With the exception of George Clooney, who became sexier as he developed charcoal gray hair and crow’s feet, most men become less attractive to women as they age. Male zebra finches, however, become more attractive to females as they get older. As they age, males have more time to practice their song, and the sexiest attribute of a male zebra finch is the consistency of a perfected tune.
Professor of Biology John Kirn studies the development of neurons, known as neurogenesis, in zebra finches, and how neurons that are added in adulthood help these birds learn their song as well as crystallize their pitch and execution.
“One of the things that is really unique about birds is their ability to produce neurons throughout life, and many of these neurons go into these brain regions that control singing,” Kirn said. “So it provides me with a perfect window to ask the question of what is the functional significance of adult neurogenesis?”
Adult zebra finches continue to produce neurons that are extremely active in two different pathways of song production: learning and practicing. Neurogenesis in the learning pathway helps finches pick up new songs each season, while the practice pathway helps them perfect a song, a process known as stereotyping.
Neurogenesis is most often associated with neuroplasticity, or the ability of neurons to forge new connections in the brain, allowing individuals to develop new functions. Neuroplasticity explains why young animals, whose brains are rapidly adding new neurons, learn faster than adults, and how older adults can still learn new tricks because neurogenesis continues (at a slower rate) into adulthood. Kirn and his colleagues, however, discovered that in the practice, or stereotyping, pathway of birdbrains, neurogenesis supports crystallization of a particular song, preserving a behavior as opposed to opening the door for a new behavior.
By selectively killing neurons produced in adult finches, Kirn and his colleagues disrupted finches’ songs so that they could no longer sing a tune that attracts females. A boom of neurogenesis replaced the dead cells, and finches recovered their voices. However, this neuroplasticity was not associated with a new learned behavior, as the scientists had predicted.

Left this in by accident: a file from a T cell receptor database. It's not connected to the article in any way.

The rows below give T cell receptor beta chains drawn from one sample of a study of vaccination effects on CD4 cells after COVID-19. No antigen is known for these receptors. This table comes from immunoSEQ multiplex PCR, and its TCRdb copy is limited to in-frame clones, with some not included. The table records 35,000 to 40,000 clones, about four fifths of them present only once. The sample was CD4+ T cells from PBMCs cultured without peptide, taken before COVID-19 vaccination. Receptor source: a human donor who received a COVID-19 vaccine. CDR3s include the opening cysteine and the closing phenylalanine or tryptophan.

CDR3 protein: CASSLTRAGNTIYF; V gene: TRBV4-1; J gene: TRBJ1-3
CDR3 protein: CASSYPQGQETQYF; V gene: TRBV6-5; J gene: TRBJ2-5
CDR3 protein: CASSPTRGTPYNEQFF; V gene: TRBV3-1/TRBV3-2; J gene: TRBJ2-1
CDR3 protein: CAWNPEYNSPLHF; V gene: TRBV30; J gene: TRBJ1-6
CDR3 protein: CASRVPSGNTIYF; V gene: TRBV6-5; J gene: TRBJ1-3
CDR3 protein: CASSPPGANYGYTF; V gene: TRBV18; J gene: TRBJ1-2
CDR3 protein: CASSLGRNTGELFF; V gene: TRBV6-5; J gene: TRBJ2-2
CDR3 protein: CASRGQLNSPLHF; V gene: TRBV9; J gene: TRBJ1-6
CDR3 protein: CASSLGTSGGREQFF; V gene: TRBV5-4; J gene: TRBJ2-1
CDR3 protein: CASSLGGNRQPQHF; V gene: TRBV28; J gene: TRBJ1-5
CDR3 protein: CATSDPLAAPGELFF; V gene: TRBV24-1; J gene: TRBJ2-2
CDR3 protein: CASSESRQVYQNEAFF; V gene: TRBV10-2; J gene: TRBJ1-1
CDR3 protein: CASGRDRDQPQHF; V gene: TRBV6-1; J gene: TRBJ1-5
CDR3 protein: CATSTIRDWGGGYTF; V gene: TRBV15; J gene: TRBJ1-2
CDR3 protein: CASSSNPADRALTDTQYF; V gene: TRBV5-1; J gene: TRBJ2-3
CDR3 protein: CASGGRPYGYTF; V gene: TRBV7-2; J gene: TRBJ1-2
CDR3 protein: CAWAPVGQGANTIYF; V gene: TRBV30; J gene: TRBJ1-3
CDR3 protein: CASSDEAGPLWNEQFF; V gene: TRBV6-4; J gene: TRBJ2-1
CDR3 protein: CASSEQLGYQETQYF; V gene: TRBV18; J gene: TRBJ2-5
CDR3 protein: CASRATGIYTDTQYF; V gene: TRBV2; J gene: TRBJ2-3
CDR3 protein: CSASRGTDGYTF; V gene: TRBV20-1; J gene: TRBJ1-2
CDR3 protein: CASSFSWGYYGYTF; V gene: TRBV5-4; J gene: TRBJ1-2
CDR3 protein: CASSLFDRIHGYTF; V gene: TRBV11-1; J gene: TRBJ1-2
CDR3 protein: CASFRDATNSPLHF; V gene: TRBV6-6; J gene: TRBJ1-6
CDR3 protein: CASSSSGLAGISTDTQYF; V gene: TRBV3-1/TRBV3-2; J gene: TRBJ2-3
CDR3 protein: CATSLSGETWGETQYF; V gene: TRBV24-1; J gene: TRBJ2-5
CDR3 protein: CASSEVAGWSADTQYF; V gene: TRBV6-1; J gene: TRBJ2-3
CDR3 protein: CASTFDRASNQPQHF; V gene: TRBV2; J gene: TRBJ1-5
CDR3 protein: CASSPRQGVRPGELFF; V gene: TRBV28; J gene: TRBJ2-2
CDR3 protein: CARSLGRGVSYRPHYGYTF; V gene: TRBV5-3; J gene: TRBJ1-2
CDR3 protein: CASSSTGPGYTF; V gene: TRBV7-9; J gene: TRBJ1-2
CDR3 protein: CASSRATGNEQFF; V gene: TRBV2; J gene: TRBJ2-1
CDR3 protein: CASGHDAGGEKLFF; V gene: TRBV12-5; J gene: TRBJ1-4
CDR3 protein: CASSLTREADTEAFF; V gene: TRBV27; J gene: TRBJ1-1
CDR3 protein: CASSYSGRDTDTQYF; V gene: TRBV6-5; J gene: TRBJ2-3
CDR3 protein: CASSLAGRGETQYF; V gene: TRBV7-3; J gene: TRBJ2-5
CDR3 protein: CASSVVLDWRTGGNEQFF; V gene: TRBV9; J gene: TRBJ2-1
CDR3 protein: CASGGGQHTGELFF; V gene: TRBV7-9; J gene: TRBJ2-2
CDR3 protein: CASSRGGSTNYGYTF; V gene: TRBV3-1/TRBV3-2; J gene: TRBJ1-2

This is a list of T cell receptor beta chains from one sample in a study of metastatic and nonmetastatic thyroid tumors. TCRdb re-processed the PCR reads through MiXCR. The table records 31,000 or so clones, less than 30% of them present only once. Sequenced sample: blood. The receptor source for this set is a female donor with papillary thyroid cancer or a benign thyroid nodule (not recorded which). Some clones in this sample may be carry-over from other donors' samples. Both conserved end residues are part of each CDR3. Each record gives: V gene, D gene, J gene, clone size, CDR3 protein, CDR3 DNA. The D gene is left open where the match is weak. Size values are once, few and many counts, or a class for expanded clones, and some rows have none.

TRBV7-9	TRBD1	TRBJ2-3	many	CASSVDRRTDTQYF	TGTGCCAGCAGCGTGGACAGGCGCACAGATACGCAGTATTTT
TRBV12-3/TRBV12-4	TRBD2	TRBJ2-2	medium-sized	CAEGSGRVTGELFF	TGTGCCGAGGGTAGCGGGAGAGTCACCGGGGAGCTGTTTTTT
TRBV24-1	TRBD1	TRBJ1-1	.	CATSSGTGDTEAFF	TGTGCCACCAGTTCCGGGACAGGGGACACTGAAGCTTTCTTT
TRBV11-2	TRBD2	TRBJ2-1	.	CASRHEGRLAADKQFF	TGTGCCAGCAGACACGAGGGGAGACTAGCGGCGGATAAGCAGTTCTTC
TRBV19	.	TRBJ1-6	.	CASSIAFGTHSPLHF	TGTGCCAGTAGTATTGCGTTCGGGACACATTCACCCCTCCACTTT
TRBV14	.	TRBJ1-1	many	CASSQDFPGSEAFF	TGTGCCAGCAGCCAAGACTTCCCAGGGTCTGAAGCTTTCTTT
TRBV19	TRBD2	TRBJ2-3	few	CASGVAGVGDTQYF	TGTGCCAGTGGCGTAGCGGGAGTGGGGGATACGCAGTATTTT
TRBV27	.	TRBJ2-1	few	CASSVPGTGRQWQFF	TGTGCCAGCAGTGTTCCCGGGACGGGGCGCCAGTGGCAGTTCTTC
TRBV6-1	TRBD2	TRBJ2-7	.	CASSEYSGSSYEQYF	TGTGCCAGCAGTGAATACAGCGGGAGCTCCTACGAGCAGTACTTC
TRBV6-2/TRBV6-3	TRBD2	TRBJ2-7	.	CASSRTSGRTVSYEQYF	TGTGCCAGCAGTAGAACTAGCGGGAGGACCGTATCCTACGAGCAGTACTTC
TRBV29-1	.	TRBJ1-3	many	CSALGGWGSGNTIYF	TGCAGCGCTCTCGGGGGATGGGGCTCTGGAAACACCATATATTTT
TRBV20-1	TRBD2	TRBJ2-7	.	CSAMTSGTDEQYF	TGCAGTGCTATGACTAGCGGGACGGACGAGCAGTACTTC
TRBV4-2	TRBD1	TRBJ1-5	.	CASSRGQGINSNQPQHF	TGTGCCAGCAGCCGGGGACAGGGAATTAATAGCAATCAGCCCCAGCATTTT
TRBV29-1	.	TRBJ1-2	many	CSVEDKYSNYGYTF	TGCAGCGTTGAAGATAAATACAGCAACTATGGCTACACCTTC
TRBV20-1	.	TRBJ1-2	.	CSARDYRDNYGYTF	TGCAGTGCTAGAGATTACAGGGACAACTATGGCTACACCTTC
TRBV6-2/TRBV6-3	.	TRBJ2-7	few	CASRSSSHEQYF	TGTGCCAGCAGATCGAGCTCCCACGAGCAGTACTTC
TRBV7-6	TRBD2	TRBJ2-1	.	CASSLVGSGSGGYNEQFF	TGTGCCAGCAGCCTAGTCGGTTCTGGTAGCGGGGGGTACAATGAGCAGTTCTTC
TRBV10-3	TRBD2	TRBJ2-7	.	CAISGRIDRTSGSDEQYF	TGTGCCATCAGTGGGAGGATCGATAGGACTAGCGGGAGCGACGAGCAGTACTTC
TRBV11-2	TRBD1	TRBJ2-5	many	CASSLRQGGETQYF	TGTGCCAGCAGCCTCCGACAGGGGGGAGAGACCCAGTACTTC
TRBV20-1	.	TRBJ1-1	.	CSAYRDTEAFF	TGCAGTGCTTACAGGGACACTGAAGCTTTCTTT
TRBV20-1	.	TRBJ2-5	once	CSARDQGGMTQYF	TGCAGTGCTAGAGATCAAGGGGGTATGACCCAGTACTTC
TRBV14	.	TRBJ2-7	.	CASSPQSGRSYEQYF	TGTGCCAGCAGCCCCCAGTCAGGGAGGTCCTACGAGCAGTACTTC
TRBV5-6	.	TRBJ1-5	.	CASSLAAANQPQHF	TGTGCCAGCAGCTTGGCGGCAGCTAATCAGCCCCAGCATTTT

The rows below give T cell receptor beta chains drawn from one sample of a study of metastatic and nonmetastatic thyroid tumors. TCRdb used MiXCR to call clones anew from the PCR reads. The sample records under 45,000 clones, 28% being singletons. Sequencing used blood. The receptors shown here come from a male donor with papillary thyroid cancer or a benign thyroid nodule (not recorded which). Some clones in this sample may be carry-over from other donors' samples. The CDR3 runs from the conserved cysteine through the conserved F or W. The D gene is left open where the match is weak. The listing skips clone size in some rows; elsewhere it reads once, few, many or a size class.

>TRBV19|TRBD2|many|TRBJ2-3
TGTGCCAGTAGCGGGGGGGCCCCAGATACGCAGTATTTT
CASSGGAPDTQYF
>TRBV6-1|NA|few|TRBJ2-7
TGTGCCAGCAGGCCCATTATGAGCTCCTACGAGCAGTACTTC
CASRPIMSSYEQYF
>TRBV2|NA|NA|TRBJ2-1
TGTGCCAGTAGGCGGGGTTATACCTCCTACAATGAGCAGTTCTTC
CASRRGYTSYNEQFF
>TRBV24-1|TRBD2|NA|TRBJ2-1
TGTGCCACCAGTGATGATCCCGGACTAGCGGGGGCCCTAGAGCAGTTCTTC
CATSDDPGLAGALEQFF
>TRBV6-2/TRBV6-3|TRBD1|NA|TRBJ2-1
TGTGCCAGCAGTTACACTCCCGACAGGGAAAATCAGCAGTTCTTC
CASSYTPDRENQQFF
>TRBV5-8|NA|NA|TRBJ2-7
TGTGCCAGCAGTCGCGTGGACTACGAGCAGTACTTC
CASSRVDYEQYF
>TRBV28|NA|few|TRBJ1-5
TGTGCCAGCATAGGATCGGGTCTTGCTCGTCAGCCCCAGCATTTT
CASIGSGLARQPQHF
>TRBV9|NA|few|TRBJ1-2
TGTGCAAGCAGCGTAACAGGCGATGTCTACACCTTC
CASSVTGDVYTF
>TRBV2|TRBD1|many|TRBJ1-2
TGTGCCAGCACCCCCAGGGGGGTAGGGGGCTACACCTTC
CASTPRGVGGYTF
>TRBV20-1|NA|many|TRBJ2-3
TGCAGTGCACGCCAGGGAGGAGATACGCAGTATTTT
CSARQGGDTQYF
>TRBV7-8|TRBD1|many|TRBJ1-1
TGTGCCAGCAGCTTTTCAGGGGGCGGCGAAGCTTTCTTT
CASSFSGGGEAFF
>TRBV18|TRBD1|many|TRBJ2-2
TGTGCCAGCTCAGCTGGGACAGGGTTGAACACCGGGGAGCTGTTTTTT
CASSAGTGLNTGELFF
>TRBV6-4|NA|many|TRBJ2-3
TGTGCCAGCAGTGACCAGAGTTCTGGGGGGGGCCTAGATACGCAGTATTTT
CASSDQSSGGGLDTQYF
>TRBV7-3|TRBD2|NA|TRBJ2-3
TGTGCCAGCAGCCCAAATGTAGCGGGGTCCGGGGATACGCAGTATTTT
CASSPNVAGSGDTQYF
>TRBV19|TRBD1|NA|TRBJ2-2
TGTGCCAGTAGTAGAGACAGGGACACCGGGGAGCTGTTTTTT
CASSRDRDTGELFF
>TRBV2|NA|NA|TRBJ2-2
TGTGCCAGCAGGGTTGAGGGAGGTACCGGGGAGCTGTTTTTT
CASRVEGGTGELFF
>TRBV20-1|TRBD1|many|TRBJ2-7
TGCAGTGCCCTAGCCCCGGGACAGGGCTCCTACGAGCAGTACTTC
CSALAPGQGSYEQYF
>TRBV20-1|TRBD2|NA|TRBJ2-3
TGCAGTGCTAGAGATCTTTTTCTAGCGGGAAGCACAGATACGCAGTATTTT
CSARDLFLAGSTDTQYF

“The interesting thing was that [after recovery, the finches sang] the same song, and that was really fascinating to us,” Kirn said. “The simple notion that if you have a wave of replacement you’re going to automatically have a change in the vocalizations is not right.”
Kirn and his students ran a similar experiment, in which they injected the vocal chords of finches with Botox. Again, neurogenesis helped the birds to regain their ability to sing their previously learned song, not a new one.
“We are challenging the simplest notion of what neurogenesis is good for,” Kirn said. “Most people focus on neurogenesis in adulthood being a rejuvenation process which is good for learning new things, and what our research is consistent with is the idea that it’s important for preserving old behaviors as well.”
While Kirn hesitates to apply all findings in birds to human health, the broader implications of neurogenesis revealed by zebra finches may tell us about the human brain.
“There is a lot that is very similar about human language learning and song learning,” Kirn said. “In some ways a bird is a better model than a rodent for humans.”
The role of neurogenesis in the preservation of function, in addition to learning, could very well be important for understanding not how humans like Clooney manage to get sexier as they age, but how older humans crystallize knowledge, and how we can prevent neurodegeneration and preserve what we have learned as we age.